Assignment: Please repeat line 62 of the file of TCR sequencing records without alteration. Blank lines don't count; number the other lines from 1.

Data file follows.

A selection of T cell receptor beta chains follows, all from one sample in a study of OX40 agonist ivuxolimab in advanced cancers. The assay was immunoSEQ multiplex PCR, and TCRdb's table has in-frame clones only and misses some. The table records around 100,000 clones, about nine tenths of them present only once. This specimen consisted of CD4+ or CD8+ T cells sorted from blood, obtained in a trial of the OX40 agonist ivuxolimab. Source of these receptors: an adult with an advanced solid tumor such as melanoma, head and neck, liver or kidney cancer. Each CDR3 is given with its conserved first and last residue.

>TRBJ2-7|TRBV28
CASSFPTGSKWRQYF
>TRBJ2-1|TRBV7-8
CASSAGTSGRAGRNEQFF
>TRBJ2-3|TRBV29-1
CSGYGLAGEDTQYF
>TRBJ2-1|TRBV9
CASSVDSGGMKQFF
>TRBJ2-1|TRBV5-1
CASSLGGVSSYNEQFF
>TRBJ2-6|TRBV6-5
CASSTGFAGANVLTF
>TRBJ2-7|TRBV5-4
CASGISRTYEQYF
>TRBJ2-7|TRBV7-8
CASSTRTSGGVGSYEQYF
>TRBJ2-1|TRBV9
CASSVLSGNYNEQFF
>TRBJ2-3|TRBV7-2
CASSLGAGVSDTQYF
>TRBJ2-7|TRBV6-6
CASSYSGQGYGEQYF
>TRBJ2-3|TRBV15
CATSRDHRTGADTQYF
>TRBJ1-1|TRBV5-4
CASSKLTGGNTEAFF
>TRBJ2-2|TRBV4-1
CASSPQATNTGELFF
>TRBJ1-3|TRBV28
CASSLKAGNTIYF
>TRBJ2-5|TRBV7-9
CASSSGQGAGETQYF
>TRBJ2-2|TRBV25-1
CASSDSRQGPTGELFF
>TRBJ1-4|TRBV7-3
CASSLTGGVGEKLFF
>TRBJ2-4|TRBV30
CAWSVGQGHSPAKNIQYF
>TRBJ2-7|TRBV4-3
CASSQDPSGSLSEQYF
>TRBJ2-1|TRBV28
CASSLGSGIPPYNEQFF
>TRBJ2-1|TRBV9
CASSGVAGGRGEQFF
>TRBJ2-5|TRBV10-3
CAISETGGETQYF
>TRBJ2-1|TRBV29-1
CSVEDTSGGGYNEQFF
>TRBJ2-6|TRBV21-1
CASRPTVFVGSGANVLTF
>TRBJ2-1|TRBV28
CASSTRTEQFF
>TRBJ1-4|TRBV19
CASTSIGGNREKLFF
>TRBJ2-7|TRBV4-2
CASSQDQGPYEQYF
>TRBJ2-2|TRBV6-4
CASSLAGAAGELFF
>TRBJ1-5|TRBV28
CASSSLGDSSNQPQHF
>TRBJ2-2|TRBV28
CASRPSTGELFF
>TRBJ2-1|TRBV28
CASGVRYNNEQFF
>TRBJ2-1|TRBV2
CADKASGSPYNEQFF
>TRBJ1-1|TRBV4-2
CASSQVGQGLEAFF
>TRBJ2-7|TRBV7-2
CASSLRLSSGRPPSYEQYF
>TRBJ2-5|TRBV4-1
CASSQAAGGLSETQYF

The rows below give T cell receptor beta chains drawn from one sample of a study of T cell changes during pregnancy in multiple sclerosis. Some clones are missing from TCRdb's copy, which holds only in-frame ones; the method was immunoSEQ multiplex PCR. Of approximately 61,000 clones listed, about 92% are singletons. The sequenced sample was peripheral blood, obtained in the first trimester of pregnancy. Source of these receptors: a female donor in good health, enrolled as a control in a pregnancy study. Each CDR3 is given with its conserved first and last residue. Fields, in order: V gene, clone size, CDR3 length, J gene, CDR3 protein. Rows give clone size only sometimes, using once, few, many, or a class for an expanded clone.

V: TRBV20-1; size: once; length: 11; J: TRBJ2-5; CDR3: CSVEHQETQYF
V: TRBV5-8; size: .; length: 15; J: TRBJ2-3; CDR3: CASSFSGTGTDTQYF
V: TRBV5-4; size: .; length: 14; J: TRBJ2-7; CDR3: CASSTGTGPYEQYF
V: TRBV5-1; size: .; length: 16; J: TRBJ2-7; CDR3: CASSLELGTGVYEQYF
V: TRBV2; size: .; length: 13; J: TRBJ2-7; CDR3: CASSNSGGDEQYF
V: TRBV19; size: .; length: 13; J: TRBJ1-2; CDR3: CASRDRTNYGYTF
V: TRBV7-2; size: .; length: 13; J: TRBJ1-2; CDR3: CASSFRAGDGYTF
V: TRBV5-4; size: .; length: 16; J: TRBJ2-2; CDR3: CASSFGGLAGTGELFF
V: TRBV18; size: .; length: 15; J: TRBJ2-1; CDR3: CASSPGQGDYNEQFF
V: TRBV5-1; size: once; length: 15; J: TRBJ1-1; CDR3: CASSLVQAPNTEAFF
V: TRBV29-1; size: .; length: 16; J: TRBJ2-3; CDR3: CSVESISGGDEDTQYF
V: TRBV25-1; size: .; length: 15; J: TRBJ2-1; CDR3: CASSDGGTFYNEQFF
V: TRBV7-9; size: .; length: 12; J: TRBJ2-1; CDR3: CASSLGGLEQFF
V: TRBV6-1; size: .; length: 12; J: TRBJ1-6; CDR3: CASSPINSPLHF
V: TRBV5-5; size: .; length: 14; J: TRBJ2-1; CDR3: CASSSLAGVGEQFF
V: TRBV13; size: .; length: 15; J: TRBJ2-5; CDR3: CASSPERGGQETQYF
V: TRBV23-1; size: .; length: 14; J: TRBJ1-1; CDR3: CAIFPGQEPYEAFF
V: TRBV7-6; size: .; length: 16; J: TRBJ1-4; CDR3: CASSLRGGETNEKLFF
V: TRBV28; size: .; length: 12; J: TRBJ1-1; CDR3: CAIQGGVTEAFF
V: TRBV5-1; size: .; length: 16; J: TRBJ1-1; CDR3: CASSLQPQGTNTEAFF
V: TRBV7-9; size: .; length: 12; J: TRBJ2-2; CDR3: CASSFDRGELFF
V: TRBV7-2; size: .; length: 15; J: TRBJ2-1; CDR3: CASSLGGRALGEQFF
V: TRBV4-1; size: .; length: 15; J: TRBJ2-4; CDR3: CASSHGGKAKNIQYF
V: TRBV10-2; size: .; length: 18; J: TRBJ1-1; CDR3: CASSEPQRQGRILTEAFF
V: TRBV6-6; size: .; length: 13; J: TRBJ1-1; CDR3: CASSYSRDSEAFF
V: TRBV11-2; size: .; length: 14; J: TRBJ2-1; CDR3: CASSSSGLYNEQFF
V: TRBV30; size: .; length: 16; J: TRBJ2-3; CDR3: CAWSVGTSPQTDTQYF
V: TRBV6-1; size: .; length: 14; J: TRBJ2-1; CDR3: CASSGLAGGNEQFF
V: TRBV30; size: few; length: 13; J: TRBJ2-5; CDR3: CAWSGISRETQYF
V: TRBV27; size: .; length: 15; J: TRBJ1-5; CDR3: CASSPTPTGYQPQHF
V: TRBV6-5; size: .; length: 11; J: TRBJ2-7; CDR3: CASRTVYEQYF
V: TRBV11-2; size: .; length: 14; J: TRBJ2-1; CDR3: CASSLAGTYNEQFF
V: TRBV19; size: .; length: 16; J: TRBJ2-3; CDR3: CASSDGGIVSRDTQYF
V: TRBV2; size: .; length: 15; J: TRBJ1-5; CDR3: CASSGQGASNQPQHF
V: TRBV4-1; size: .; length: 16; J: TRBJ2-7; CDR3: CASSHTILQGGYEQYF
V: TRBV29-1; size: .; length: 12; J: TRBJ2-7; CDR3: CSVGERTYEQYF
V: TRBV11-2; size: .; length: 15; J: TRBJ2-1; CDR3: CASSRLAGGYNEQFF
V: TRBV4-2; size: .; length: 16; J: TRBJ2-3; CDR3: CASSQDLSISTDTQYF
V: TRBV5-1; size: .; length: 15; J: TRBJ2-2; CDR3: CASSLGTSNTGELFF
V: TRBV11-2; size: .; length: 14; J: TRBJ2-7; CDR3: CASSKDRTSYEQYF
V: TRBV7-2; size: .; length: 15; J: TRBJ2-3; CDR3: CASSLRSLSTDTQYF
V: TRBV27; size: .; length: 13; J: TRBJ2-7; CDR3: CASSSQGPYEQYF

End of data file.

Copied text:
>TRBJ2-2|TRBV28